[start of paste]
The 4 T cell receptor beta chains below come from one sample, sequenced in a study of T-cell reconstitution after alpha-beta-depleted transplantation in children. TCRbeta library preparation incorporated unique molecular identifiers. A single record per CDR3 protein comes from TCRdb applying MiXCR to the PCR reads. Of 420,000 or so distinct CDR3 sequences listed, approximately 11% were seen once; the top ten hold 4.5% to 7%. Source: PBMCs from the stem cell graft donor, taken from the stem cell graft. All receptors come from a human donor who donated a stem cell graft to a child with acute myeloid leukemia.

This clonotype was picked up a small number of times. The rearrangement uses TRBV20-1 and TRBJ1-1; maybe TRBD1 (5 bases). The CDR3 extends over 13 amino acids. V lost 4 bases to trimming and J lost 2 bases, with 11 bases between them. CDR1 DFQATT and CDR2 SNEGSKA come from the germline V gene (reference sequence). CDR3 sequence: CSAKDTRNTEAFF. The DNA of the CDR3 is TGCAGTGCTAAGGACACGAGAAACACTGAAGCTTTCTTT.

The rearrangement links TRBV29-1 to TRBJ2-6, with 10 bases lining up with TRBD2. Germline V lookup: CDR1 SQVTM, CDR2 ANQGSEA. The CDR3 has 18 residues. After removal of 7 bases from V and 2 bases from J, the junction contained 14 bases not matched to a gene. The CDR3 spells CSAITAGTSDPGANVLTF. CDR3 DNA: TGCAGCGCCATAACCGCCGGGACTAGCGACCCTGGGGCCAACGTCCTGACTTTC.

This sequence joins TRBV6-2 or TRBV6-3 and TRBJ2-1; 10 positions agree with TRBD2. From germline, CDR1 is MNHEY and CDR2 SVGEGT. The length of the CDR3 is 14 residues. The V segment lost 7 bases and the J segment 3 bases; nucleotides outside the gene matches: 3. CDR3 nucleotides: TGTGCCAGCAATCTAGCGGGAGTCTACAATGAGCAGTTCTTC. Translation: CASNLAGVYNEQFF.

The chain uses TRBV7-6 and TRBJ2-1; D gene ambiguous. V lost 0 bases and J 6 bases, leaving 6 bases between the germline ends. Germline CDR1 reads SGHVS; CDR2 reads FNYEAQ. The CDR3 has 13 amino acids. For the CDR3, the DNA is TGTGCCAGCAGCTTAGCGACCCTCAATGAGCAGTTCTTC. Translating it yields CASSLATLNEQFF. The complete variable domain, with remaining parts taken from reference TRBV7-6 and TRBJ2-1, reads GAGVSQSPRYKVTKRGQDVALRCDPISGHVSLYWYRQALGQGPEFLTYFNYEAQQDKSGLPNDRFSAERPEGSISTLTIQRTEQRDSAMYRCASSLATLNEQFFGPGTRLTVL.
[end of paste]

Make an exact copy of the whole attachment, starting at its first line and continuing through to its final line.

The 4 T cell receptor beta chains below come from one sample, sequenced in a study of T-cell reconstitution after alpha-beta-depleted transplantation in children. TCRbeta library preparation incorporated unique molecular identifiers. A single record per CDR3 protein comes from TCRdb applying MiXCR to the PCR reads. Of 420,000 or so distinct CDR3 sequences listed, approximately 11% were seen once; the top ten hold 4.5% to 7%. Source: PBMCs from the stem cell graft donor, taken from the stem cell graft. All receptors come from a human donor who donated a stem cell graft to a child with acute myeloid leukemia.

This clonotype was picked up a small number of times. The rearrangement uses TRBV20-1 and TRBJ1-1; maybe TRBD1 (5 bases). The CDR3 extends over 13 amino acids. V lost 4 bases to trimming and J lost 2 bases, with 11 bases between them. CDR1 DFQATT and CDR2 SNEGSKA come from the germline V gene (reference sequence). CDR3 sequence: CSAKDTRNTEAFF. The DNA of the CDR3 is TGCAGTGCTAAGGACACGAGAAACACTGAAGCTTTCTTT.

The rearrangement links TRBV29-1 to TRBJ2-6, with 10 bases lining up with TRBD2. Germline V lookup: CDR1 SQVTM, CDR2 ANQGSEA. The CDR3 has 18 residues. After removal of 7 bases from V and 2 bases from J, the junction contained 14 bases not matched to a gene. The CDR3 spells CSAITAGTSDPGANVLTF. CDR3 DNA: TGCAGCGCCATAACCGCCGGGACTAGCGACCCTGGGGCCAACGTCCTGACTTTC.

This sequence joins TRBV6-2 or TRBV6-3 and TRBJ2-1; 10 positions agree with TRBD2. From germline, CDR1 is MNHEY and CDR2 SVGEGT. The length of the CDR3 is 14 residues. The V segment lost 7 bases and the J segment 3 bases; nucleotides outside the gene matches: 3. CDR3 nucleotides: TGTGCCAGCAATCTAGCGGGAGTCTACAATGAGCAGTTCTTC. Translation: CASNLAGVYNEQFF.

The chain uses TRBV7-6 and TRBJ2-1; D gene ambiguous. V lost 0 bases and J 6 bases, leaving 6 bases between the germline ends. Germline CDR1 reads SGHVS; CDR2 reads FNYEAQ. The CDR3 has 13 amino acids. For the CDR3, the DNA is TGTGCCAGCAGCTTAGCGACCCTCAATGAGCAGTTCTTC. Translating it yields CASSLATLNEQFF. The complete variable domain, with remaining parts taken from reference TRBV7-6 and TRBJ2-1, reads GAGVSQSPRYKVTKRGQDVALRCDPISGHVSLYWYRQALGQGPEFLTYFNYEAQQDKSGLPNDRFSAERPEGSISTLTIQRTEQRDSAMYRCASSLATLNEQFFGPGTRLTVL.